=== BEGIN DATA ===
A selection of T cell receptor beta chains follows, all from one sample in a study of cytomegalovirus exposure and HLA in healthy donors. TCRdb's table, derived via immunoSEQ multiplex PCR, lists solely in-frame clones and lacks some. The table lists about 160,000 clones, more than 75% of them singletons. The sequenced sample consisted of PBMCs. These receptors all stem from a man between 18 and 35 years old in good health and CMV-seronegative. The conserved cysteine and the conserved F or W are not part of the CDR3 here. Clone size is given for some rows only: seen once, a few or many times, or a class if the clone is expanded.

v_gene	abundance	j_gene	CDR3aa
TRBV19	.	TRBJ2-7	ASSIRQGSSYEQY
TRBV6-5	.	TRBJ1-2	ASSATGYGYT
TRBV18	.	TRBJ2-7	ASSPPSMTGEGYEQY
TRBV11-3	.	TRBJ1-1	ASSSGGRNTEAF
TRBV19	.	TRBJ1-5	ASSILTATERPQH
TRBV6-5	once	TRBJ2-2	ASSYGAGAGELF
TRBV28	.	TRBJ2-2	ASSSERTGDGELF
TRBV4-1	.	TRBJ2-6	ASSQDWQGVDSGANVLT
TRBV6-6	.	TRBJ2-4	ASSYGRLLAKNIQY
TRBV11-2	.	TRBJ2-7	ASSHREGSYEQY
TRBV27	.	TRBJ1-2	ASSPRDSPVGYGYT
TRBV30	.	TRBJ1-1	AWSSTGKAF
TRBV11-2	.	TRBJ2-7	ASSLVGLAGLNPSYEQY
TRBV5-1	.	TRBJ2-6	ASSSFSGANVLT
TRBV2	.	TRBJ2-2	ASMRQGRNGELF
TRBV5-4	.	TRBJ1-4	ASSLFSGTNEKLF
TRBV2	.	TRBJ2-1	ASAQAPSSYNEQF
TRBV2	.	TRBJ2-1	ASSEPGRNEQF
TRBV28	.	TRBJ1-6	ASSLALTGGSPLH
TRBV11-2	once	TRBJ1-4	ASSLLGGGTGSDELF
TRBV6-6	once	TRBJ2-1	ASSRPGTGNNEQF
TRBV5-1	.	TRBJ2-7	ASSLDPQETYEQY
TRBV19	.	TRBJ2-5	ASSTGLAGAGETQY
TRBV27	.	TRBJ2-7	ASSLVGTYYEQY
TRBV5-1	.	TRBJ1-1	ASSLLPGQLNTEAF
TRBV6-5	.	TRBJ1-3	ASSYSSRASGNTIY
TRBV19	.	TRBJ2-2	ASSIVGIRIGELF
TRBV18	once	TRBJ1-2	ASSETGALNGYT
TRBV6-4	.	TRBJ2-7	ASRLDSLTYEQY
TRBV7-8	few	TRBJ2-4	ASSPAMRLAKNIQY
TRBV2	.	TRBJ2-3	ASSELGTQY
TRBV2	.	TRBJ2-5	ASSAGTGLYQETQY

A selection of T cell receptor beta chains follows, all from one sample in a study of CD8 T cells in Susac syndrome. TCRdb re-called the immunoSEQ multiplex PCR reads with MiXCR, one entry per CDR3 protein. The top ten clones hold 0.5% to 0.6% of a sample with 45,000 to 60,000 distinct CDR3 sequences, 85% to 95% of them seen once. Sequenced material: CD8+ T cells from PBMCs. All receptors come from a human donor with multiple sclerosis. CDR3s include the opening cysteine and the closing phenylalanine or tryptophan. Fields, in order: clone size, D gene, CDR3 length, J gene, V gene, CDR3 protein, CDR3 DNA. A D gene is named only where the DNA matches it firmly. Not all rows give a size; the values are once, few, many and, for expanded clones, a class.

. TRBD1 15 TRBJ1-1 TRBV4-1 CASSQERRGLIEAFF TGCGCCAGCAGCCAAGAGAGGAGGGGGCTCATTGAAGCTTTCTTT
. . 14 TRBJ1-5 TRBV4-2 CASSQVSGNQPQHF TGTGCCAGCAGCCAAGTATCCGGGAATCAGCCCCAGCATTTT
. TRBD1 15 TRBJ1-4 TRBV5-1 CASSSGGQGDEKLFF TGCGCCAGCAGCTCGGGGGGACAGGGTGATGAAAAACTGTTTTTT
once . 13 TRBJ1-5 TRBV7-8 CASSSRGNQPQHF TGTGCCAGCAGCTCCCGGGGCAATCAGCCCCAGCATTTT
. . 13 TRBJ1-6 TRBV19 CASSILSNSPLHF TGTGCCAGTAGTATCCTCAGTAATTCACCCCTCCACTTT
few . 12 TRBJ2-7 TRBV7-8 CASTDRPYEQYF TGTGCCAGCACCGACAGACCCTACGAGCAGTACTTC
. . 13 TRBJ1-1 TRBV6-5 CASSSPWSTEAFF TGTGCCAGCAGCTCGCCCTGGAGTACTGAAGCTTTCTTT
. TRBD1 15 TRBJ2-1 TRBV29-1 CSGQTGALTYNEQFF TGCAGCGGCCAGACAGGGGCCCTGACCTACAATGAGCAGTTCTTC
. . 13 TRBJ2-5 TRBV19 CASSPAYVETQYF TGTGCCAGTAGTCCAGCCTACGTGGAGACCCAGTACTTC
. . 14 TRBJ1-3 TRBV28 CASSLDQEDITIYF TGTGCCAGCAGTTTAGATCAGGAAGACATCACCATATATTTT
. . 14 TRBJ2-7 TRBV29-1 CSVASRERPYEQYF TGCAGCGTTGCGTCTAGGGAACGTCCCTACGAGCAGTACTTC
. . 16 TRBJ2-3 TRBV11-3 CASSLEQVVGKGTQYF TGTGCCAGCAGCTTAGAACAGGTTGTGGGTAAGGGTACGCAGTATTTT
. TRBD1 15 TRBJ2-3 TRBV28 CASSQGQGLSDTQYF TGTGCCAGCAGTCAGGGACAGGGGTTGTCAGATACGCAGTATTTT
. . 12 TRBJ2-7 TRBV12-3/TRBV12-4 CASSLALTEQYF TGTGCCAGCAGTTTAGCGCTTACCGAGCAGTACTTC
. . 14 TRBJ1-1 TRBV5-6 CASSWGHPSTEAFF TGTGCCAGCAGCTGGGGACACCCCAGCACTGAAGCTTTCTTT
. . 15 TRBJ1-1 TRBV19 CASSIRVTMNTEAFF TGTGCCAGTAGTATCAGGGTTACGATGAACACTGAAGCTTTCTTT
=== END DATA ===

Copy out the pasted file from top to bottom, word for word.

A selection of T cell receptor beta chains follows, all from one sample in a study of cytomegalovirus exposure and HLA in healthy donors. TCRdb's table, derived via immunoSEQ multiplex PCR, lists solely in-frame clones and lacks some. The table lists about 160,000 clones, more than 75% of them singletons. The sequenced sample consisted of PBMCs. These receptors all stem from a man between 18 and 35 years old in good health and CMV-seronegative. The conserved cysteine and the conserved F or W are not part of the CDR3 here. Clone size is given for some rows only: seen once, a few or many times, or a class if the clone is expanded.

v_gene	abundance	j_gene	CDR3aa
TRBV19	.	TRBJ2-7	ASSIRQGSSYEQY
TRBV6-5	.	TRBJ1-2	ASSATGYGYT
TRBV18	.	TRBJ2-7	ASSPPSMTGEGYEQY
TRBV11-3	.	TRBJ1-1	ASSSGGRNTEAF
TRBV19	.	TRBJ1-5	ASSILTATERPQH
TRBV6-5	once	TRBJ2-2	ASSYGAGAGELF
TRBV28	.	TRBJ2-2	ASSSERTGDGELF
TRBV4-1	.	TRBJ2-6	ASSQDWQGVDSGANVLT
TRBV6-6	.	TRBJ2-4	ASSYGRLLAKNIQY
TRBV11-2	.	TRBJ2-7	ASSHREGSYEQY
TRBV27	.	TRBJ1-2	ASSPRDSPVGYGYT
TRBV30	.	TRBJ1-1	AWSSTGKAF
TRBV11-2	.	TRBJ2-7	ASSLVGLAGLNPSYEQY
TRBV5-1	.	TRBJ2-6	ASSSFSGANVLT
TRBV2	.	TRBJ2-2	ASMRQGRNGELF
TRBV5-4	.	TRBJ1-4	ASSLFSGTNEKLF
TRBV2	.	TRBJ2-1	ASAQAPSSYNEQF
TRBV2	.	TRBJ2-1	ASSEPGRNEQF
TRBV28	.	TRBJ1-6	ASSLALTGGSPLH
TRBV11-2	once	TRBJ1-4	ASSLLGGGTGSDELF
TRBV6-6	once	TRBJ2-1	ASSRPGTGNNEQF
TRBV5-1	.	TRBJ2-7	ASSLDPQETYEQY
TRBV19	.	TRBJ2-5	ASSTGLAGAGETQY
TRBV27	.	TRBJ2-7	ASSLVGTYYEQY
TRBV5-1	.	TRBJ1-1	ASSLLPGQLNTEAF
TRBV6-5	.	TRBJ1-3	ASSYSSRASGNTIY
TRBV19	.	TRBJ2-2	ASSIVGIRIGELF
TRBV18	once	TRBJ1-2	ASSETGALNGYT
TRBV6-4	.	TRBJ2-7	ASRLDSLTYEQY
TRBV7-8	few	TRBJ2-4	ASSPAMRLAKNIQY
TRBV2	.	TRBJ2-3	ASSELGTQY
TRBV2	.	TRBJ2-5	ASSAGTGLYQETQY

A selection of T cell receptor beta chains follows, all from one sample in a study of CD8 T cells in Susac syndrome. TCRdb re-called the immunoSEQ multiplex PCR reads with MiXCR, one entry per CDR3 protein. The top ten clones hold 0.5% to 0.6% of a sample with 45,000 to 60,000 distinct CDR3 sequences, 85% to 95% of them seen once. Sequenced material: CD8+ T cells from PBMCs. All receptors come from a human donor with multiple sclerosis. CDR3s include the opening cysteine and the closing phenylalanine or tryptophan. Fields, in order: clone size, D gene, CDR3 length, J gene, V gene, CDR3 protein, CDR3 DNA. A D gene is named only where the DNA matches it firmly. Not all rows give a size; the values are once, few, many and, for expanded clones, a class.

. TRBD1 15 TRBJ1-1 TRBV4-1 CASSQERRGLIEAFF TGCGCCAGCAGCCAAGAGAGGAGGGGGCTCATTGAAGCTTTCTTT
. . 14 TRBJ1-5 TRBV4-2 CASSQVSGNQPQHF TGTGCCAGCAGCCAAGTATCCGGGAATCAGCCCCAGCATTTT
. TRBD1 15 TRBJ1-4 TRBV5-1 CASSSGGQGDEKLFF TGCGCCAGCAGCTCGGGGGGACAGGGTGATGAAAAACTGTTTTTT
once . 13 TRBJ1-5 TRBV7-8 CASSSRGNQPQHF TGTGCCAGCAGCTCCCGGGGCAATCAGCCCCAGCATTTT
. . 13 TRBJ1-6 TRBV19 CASSILSNSPLHF TGTGCCAGTAGTATCCTCAGTAATTCACCCCTCCACTTT
few . 12 TRBJ2-7 TRBV7-8 CASTDRPYEQYF TGTGCCAGCACCGACAGACCCTACGAGCAGTACTTC
. . 13 TRBJ1-1 TRBV6-5 CASSSPWSTEAFF TGTGCCAGCAGCTCGCCCTGGAGTACTGAAGCTTTCTTT
. TRBD1 15 TRBJ2-1 TRBV29-1 CSGQTGALTYNEQFF TGCAGCGGCCAGACAGGGGCCCTGACCTACAATGAGCAGTTCTTC
. . 13 TRBJ2-5 TRBV19 CASSPAYVETQYF TGTGCCAGTAGTCCAGCCTACGTGGAGACCCAGTACTTC
. . 14 TRBJ1-3 TRBV28 CASSLDQEDITIYF TGTGCCAGCAGTTTAGATCAGGAAGACATCACCATATATTTT
. . 14 TRBJ2-7 TRBV29-1 CSVASRERPYEQYF TGCAGCGTTGCGTCTAGGGAACGTCCCTACGAGCAGTACTTC
. . 16 TRBJ2-3 TRBV11-3 CASSLEQVVGKGTQYF TGTGCCAGCAGCTTAGAACAGGTTGTGGGTAAGGGTACGCAGTATTTT
. TRBD1 15 TRBJ2-3 TRBV28 CASSQGQGLSDTQYF TGTGCCAGCAGTCAGGGACAGGGGTTGTCAGATACGCAGTATTTT
. . 12 TRBJ2-7 TRBV12-3/TRBV12-4 CASSLALTEQYF TGTGCCAGCAGTTTAGCGCTTACCGAGCAGTACTTC
. . 14 TRBJ1-1 TRBV5-6 CASSWGHPSTEAFF TGTGCCAGCAGCTGGGGACACCCCAGCACTGAAGCTTTCTTT
. . 15 TRBJ1-1 TRBV19 CASSIRVTMNTEAFF TGTGCCAGTAGTATCAGGGTTACGATGAACACTGAAGCTTTCTTT